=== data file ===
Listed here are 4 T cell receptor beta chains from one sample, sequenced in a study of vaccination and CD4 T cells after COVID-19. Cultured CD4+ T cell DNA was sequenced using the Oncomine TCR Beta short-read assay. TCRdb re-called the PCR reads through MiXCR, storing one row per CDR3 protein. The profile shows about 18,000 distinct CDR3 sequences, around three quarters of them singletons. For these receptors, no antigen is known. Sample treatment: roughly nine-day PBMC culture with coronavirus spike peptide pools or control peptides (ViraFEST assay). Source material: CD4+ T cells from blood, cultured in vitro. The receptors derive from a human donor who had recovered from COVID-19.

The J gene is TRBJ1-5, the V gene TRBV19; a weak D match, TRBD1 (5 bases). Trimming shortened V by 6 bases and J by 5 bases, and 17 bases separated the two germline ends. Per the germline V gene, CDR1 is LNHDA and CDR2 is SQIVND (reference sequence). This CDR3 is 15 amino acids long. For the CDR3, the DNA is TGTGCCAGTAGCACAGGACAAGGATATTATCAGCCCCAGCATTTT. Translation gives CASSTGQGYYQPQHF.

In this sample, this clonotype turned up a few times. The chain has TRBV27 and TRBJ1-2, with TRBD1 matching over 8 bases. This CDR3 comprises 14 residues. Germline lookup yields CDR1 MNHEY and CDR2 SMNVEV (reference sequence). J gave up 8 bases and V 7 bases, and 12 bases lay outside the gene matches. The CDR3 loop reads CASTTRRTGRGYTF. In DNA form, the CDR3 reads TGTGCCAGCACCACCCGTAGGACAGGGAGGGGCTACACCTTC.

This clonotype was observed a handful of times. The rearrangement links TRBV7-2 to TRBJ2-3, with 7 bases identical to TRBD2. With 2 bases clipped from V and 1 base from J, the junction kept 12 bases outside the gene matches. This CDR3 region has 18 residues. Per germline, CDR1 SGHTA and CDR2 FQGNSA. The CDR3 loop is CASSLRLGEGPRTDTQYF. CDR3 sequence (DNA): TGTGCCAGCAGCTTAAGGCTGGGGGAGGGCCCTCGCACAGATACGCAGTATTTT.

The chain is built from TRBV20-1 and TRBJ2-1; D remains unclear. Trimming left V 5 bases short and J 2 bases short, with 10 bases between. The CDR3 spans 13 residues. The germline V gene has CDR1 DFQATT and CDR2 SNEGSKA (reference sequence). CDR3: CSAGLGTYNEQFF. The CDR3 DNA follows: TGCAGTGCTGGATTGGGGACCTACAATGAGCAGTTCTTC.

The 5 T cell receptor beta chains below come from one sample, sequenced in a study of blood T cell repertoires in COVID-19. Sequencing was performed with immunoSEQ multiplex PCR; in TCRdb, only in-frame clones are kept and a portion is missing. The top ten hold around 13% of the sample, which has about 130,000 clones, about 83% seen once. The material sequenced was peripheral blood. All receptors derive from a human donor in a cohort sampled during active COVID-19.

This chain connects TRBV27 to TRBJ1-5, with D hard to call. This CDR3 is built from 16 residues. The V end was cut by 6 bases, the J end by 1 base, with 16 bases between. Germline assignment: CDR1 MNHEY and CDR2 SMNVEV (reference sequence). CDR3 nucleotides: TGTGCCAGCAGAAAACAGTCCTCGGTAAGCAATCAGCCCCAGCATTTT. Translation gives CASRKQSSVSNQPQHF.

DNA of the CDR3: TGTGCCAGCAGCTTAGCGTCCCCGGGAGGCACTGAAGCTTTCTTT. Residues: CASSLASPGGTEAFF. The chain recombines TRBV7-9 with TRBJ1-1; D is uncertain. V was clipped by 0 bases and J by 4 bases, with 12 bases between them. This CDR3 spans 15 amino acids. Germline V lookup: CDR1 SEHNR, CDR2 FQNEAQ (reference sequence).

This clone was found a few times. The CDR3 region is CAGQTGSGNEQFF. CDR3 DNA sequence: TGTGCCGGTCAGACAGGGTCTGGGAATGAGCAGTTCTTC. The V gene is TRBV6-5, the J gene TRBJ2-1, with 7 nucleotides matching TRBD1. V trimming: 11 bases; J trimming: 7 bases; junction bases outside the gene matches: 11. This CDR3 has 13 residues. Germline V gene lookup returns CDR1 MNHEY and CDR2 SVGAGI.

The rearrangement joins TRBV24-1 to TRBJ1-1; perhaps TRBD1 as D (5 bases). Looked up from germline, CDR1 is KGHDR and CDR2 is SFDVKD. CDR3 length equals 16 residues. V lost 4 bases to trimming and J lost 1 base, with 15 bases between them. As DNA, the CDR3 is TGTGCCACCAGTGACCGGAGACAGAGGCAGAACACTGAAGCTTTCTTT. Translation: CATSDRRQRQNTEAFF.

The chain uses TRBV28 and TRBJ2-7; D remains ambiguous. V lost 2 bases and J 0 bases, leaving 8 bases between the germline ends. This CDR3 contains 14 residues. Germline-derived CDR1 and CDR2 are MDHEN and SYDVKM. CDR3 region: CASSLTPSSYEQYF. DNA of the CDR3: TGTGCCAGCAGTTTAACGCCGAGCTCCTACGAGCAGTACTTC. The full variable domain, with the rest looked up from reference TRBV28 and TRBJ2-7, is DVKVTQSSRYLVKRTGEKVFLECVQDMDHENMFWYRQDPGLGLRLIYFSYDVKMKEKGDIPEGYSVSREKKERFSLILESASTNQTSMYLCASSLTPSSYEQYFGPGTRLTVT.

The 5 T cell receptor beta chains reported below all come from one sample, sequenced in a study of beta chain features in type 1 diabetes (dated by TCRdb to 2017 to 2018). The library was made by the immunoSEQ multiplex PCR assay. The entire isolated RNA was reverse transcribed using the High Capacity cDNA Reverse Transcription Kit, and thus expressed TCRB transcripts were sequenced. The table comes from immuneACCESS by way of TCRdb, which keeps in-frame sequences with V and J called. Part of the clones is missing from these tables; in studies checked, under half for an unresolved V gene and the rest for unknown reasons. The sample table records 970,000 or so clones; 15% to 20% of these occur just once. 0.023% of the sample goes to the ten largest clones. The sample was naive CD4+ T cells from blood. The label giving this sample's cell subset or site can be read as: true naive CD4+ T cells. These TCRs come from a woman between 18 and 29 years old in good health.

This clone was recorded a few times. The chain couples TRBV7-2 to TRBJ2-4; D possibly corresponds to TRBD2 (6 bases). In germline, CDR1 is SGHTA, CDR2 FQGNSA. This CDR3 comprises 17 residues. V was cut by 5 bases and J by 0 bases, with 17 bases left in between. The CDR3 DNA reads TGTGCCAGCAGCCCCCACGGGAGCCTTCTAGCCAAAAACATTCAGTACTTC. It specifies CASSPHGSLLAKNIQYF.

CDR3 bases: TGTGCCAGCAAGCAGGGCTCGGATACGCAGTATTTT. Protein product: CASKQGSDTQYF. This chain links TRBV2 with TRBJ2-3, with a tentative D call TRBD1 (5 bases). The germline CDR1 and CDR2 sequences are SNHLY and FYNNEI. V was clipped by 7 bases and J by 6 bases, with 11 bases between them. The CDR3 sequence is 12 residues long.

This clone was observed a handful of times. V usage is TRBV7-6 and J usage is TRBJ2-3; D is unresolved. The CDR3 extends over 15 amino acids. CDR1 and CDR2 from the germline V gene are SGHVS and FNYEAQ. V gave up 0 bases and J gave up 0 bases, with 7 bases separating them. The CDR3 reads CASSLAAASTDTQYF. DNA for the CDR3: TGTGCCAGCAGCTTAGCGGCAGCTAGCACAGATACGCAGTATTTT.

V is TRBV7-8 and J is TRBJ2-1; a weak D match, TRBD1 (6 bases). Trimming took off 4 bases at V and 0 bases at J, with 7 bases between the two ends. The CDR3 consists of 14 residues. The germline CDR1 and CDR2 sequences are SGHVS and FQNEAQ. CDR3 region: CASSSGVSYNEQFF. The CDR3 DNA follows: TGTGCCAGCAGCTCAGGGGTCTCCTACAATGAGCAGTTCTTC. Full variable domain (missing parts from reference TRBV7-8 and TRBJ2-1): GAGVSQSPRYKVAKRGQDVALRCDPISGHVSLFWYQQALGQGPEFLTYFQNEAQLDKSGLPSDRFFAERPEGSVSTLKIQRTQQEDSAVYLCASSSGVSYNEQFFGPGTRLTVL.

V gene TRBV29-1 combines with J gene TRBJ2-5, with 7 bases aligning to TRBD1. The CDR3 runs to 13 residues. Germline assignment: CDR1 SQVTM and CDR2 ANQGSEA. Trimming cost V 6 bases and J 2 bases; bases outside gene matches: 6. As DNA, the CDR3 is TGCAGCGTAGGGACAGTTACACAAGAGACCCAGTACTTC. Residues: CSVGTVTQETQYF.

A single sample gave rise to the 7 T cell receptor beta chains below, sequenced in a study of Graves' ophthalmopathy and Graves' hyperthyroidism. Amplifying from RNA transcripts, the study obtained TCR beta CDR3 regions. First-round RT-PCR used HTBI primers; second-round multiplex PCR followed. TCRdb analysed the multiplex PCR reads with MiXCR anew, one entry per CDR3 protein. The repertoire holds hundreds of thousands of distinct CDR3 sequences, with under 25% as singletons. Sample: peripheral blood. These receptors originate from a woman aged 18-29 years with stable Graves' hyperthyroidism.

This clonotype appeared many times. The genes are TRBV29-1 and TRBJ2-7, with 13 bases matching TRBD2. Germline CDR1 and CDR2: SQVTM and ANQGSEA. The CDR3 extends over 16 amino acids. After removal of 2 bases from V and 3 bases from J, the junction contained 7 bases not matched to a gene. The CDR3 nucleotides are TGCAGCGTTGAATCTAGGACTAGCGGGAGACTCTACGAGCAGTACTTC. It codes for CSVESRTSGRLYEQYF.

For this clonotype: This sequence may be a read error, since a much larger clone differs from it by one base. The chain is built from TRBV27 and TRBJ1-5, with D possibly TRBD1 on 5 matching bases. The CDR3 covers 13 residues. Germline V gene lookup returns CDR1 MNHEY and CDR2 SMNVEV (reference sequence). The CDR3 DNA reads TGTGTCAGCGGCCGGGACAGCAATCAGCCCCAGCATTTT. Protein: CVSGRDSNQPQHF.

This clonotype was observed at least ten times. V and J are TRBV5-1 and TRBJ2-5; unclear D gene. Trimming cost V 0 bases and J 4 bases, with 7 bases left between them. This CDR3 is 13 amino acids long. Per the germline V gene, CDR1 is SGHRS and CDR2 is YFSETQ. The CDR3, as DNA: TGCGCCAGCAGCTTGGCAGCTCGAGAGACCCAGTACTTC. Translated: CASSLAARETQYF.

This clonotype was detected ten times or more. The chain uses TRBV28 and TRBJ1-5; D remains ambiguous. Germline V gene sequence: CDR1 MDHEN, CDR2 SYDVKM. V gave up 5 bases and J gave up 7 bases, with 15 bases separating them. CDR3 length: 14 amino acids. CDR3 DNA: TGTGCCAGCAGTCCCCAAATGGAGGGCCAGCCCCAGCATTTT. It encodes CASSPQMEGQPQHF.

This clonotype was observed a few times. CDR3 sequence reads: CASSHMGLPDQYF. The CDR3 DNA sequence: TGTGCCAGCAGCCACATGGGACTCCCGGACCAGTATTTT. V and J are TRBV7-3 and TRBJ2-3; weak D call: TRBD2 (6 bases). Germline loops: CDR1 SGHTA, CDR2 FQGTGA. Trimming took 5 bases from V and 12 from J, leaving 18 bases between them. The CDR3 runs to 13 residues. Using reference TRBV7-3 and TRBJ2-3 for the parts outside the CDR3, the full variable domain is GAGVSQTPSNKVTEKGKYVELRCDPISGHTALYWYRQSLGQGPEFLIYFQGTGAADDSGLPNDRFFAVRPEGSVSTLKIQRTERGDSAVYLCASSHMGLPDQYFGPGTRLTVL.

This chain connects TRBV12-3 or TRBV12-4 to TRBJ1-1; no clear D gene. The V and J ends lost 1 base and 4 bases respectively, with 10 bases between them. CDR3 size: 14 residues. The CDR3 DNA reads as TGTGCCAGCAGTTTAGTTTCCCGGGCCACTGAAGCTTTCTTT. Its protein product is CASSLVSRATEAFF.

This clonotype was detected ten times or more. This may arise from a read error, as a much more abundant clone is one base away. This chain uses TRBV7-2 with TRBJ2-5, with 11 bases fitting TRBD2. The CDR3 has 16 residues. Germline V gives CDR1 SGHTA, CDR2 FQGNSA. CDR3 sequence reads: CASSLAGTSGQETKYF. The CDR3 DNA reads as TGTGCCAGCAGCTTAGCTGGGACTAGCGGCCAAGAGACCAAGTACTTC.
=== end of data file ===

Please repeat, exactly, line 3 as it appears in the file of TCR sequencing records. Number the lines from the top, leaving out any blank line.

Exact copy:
In this sample, this clonotype turned up a few times. The chain has TRBV27 and TRBJ1-2, with TRBD1 matching over 8 bases. This CDR3 comprises 14 residues. Germline lookup yields CDR1 MNHEY and CDR2 SMNVEV (reference sequence). J gave up 8 bases and V 7 bases, and 12 bases lay outside the gene matches. The CDR3 loop reads CASTTRRTGRGYTF. In DNA form, the CDR3 reads TGTGCCAGCACCACCCGTAGGACAGGGAGGGGCTACACCTTC.